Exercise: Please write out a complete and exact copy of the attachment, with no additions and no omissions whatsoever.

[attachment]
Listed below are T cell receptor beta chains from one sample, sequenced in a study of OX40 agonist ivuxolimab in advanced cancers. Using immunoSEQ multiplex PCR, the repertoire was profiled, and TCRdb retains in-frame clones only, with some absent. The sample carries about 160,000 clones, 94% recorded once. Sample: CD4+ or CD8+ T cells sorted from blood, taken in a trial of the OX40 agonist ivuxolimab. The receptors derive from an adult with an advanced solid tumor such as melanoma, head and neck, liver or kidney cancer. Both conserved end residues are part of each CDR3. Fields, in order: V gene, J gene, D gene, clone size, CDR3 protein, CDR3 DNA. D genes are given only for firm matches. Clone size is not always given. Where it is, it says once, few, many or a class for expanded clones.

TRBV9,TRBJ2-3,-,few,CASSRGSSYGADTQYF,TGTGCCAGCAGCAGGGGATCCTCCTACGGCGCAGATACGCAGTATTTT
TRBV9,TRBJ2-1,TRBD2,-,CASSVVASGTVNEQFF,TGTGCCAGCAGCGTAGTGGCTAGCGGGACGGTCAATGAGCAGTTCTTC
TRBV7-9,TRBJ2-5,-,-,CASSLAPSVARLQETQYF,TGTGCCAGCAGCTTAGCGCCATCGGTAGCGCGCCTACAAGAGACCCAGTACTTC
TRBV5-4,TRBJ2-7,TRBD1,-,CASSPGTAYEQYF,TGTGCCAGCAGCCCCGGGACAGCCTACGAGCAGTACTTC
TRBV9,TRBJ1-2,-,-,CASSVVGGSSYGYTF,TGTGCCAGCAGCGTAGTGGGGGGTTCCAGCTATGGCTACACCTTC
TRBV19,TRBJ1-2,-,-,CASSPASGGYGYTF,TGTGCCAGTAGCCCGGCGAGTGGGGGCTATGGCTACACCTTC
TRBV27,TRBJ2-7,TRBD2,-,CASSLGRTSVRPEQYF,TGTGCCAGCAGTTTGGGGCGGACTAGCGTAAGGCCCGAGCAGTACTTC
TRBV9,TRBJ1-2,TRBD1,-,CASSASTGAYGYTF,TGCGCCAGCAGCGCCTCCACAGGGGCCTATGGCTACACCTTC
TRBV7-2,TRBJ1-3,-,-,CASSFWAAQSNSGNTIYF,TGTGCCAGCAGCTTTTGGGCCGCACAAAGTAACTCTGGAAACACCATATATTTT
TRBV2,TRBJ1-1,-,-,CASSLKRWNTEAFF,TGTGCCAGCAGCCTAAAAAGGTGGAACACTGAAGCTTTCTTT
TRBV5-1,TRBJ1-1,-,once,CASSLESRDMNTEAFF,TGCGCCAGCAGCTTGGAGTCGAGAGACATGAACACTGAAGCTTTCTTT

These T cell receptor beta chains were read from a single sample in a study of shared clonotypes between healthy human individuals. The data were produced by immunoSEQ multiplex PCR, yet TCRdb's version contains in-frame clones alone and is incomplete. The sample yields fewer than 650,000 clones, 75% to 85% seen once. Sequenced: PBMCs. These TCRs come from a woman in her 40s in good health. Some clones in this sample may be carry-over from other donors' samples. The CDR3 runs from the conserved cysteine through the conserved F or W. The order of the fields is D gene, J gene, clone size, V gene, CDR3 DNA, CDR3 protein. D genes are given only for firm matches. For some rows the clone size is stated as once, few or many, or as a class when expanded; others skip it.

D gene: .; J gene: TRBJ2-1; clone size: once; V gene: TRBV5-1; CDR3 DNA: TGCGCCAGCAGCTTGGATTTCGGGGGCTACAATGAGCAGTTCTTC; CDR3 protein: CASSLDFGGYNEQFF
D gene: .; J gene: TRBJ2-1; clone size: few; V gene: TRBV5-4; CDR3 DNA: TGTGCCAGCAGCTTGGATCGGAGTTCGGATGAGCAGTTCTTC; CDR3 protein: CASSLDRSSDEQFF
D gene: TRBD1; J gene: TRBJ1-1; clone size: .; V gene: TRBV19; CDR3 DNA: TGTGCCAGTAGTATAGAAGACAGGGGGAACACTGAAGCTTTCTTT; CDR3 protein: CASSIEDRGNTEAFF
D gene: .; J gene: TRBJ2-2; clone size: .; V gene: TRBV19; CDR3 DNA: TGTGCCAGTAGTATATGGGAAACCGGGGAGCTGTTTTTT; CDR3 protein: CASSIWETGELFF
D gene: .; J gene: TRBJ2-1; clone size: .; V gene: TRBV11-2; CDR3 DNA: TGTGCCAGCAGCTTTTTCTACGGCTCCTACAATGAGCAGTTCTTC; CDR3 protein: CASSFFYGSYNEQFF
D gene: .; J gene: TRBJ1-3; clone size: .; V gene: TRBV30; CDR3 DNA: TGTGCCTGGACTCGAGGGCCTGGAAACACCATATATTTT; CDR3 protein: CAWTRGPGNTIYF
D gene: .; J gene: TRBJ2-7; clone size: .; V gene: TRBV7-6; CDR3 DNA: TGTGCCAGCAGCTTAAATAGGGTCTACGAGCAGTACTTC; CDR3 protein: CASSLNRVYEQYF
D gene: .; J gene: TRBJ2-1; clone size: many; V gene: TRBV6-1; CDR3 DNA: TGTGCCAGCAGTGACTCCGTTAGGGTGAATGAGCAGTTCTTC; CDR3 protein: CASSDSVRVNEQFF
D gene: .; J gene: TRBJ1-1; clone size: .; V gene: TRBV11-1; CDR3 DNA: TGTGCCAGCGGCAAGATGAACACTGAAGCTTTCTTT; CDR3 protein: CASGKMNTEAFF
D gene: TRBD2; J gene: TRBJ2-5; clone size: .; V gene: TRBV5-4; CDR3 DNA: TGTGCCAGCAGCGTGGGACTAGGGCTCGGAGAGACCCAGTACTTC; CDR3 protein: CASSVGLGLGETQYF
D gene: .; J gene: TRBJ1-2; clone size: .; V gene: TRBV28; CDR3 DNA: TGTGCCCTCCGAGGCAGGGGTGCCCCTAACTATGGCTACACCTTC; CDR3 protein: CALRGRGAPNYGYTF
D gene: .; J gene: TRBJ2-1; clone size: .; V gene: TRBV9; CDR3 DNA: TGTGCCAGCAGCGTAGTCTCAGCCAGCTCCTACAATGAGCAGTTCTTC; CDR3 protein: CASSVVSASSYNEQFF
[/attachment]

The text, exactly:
Listed below are T cell receptor beta chains from one sample, sequenced in a study of OX40 agonist ivuxolimab in advanced cancers. Using immunoSEQ multiplex PCR, the repertoire was profiled, and TCRdb retains in-frame clones only, with some absent. The sample carries about 160,000 clones, 94% recorded once. Sample: CD4+ or CD8+ T cells sorted from blood, taken in a trial of the OX40 agonist ivuxolimab. The receptors derive from an adult with an advanced solid tumor such as melanoma, head and neck, liver or kidney cancer. Both conserved end residues are part of each CDR3. Fields, in order: V gene, J gene, D gene, clone size, CDR3 protein, CDR3 DNA. D genes are given only for firm matches. Clone size is not always given. Where it is, it says once, few, many or a class for expanded clones.

TRBV9,TRBJ2-3,-,few,CASSRGSSYGADTQYF,TGTGCCAGCAGCAGGGGATCCTCCTACGGCGCAGATACGCAGTATTTT
TRBV9,TRBJ2-1,TRBD2,-,CASSVVASGTVNEQFF,TGTGCCAGCAGCGTAGTGGCTAGCGGGACGGTCAATGAGCAGTTCTTC
TRBV7-9,TRBJ2-5,-,-,CASSLAPSVARLQETQYF,TGTGCCAGCAGCTTAGCGCCATCGGTAGCGCGCCTACAAGAGACCCAGTACTTC
TRBV5-4,TRBJ2-7,TRBD1,-,CASSPGTAYEQYF,TGTGCCAGCAGCCCCGGGACAGCCTACGAGCAGTACTTC
TRBV9,TRBJ1-2,-,-,CASSVVGGSSYGYTF,TGTGCCAGCAGCGTAGTGGGGGGTTCCAGCTATGGCTACACCTTC
TRBV19,TRBJ1-2,-,-,CASSPASGGYGYTF,TGTGCCAGTAGCCCGGCGAGTGGGGGCTATGGCTACACCTTC
TRBV27,TRBJ2-7,TRBD2,-,CASSLGRTSVRPEQYF,TGTGCCAGCAGTTTGGGGCGGACTAGCGTAAGGCCCGAGCAGTACTTC
TRBV9,TRBJ1-2,TRBD1,-,CASSASTGAYGYTF,TGCGCCAGCAGCGCCTCCACAGGGGCCTATGGCTACACCTTC
TRBV7-2,TRBJ1-3,-,-,CASSFWAAQSNSGNTIYF,TGTGCCAGCAGCTTTTGGGCCGCACAAAGTAACTCTGGAAACACCATATATTTT
TRBV2,TRBJ1-1,-,-,CASSLKRWNTEAFF,TGTGCCAGCAGCCTAAAAAGGTGGAACACTGAAGCTTTCTTT
TRBV5-1,TRBJ1-1,-,once,CASSLESRDMNTEAFF,TGCGCCAGCAGCTTGGAGTCGAGAGACATGAACACTGAAGCTTTCTTT

These T cell receptor beta chains were read from a single sample in a study of shared clonotypes between healthy human individuals. The data were produced by immunoSEQ multiplex PCR, yet TCRdb's version contains in-frame clones alone and is incomplete. The sample yields fewer than 650,000 clones, 75% to 85% seen once. Sequenced: PBMCs. These TCRs come from a woman in her 40s in good health. Some clones in this sample may be carry-over from other donors' samples. The CDR3 runs from the conserved cysteine through the conserved F or W. The order of the fields is D gene, J gene, clone size, V gene, CDR3 DNA, CDR3 protein. D genes are given only for firm matches. For some rows the clone size is stated as once, few or many, or as a class when expanded; others skip it.

D gene: .; J gene: TRBJ2-1; clone size: once; V gene: TRBV5-1; CDR3 DNA: TGCGCCAGCAGCTTGGATTTCGGGGGCTACAATGAGCAGTTCTTC; CDR3 protein: CASSLDFGGYNEQFF
D gene: .; J gene: TRBJ2-1; clone size: few; V gene: TRBV5-4; CDR3 DNA: TGTGCCAGCAGCTTGGATCGGAGTTCGGATGAGCAGTTCTTC; CDR3 protein: CASSLDRSSDEQFF
D gene: TRBD1; J gene: TRBJ1-1; clone size: .; V gene: TRBV19; CDR3 DNA: TGTGCCAGTAGTATAGAAGACAGGGGGAACACTGAAGCTTTCTTT; CDR3 protein: CASSIEDRGNTEAFF
D gene: .; J gene: TRBJ2-2; clone size: .; V gene: TRBV19; CDR3 DNA: TGTGCCAGTAGTATATGGGAAACCGGGGAGCTGTTTTTT; CDR3 protein: CASSIWETGELFF
D gene: .; J gene: TRBJ2-1; clone size: .; V gene: TRBV11-2; CDR3 DNA: TGTGCCAGCAGCTTTTTCTACGGCTCCTACAATGAGCAGTTCTTC; CDR3 protein: CASSFFYGSYNEQFF
D gene: .; J gene: TRBJ1-3; clone size: .; V gene: TRBV30; CDR3 DNA: TGTGCCTGGACTCGAGGGCCTGGAAACACCATATATTTT; CDR3 protein: CAWTRGPGNTIYF
D gene: .; J gene: TRBJ2-7; clone size: .; V gene: TRBV7-6; CDR3 DNA: TGTGCCAGCAGCTTAAATAGGGTCTACGAGCAGTACTTC; CDR3 protein: CASSLNRVYEQYF
D gene: .; J gene: TRBJ2-1; clone size: many; V gene: TRBV6-1; CDR3 DNA: TGTGCCAGCAGTGACTCCGTTAGGGTGAATGAGCAGTTCTTC; CDR3 protein: CASSDSVRVNEQFF
D gene: .; J gene: TRBJ1-1; clone size: .; V gene: TRBV11-1; CDR3 DNA: TGTGCCAGCGGCAAGATGAACACTGAAGCTTTCTTT; CDR3 protein: CASGKMNTEAFF
D gene: TRBD2; J gene: TRBJ2-5; clone size: .; V gene: TRBV5-4; CDR3 DNA: TGTGCCAGCAGCGTGGGACTAGGGCTCGGAGAGACCCAGTACTTC; CDR3 protein: CASSVGLGLGETQYF
D gene: .; J gene: TRBJ1-2; clone size: .; V gene: TRBV28; CDR3 DNA: TGTGCCCTCCGAGGCAGGGGTGCCCCTAACTATGGCTACACCTTC; CDR3 protein: CALRGRGAPNYGYTF
D gene: .; J gene: TRBJ2-1; clone size: .; V gene: TRBV9; CDR3 DNA: TGTGCCAGCAGCGTAGTCTCAGCCAGCTCCTACAATGAGCAGTTCTTC; CDR3 protein: CASSVVSASSYNEQFF